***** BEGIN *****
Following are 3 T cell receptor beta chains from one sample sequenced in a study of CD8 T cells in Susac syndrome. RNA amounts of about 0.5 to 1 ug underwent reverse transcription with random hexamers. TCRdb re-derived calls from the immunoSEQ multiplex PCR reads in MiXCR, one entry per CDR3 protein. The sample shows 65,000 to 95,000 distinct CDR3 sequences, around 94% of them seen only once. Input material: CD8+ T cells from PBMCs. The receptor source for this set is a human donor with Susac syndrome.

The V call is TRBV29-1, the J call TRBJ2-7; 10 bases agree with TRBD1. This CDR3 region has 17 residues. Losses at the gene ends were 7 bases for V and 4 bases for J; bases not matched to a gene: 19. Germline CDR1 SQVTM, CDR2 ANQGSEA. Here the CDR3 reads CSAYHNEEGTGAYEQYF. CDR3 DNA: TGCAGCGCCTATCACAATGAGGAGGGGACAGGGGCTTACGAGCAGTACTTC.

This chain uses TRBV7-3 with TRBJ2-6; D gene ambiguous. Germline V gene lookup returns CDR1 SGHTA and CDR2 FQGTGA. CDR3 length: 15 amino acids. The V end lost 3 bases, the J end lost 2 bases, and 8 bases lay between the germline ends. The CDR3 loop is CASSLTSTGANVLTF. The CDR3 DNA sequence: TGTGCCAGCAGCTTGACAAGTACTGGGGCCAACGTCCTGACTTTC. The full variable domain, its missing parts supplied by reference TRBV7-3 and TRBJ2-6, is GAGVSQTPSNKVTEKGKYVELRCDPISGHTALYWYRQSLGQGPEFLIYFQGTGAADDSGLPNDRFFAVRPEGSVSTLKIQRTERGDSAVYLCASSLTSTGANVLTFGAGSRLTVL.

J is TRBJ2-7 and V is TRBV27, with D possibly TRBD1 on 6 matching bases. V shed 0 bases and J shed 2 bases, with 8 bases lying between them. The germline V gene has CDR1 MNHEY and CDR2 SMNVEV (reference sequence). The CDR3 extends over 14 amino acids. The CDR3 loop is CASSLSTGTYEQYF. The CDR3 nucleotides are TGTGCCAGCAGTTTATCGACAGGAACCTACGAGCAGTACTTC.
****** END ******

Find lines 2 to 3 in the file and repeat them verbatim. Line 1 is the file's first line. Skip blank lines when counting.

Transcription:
The V call is TRBV29-1, the J call TRBJ2-7; 10 bases agree with TRBD1. This CDR3 region has 17 residues. Losses at the gene ends were 7 bases for V and 4 bases for J; bases not matched to a gene: 19. Germline CDR1 SQVTM, CDR2 ANQGSEA. Here the CDR3 reads CSAYHNEEGTGAYEQYF. CDR3 DNA: TGCAGCGCCTATCACAATGAGGAGGGGACAGGGGCTTACGAGCAGTACTTC.

This chain uses TRBV7-3 with TRBJ2-6; D gene ambiguous. Germline V gene lookup returns CDR1 SGHTA and CDR2 FQGTGA. CDR3 length: 15 amino acids. The V end lost 3 bases, the J end lost 2 bases, and 8 bases lay between the germline ends. The CDR3 loop is CASSLTSTGANVLTF. The CDR3 DNA sequence: TGTGCCAGCAGCTTGACAAGTACTGGGGCCAACGTCCTGACTTTC. The full variable domain, its missing parts supplied by reference TRBV7-3 and TRBJ2-6, is GAGVSQTPSNKVTEKGKYVELRCDPISGHTALYWYRQSLGQGPEFLIYFQGTGAADDSGLPNDRFFAVRPEGSVSTLKIQRTERGDSAVYLCASSLTSTGANVLTFGAGSRLTVL.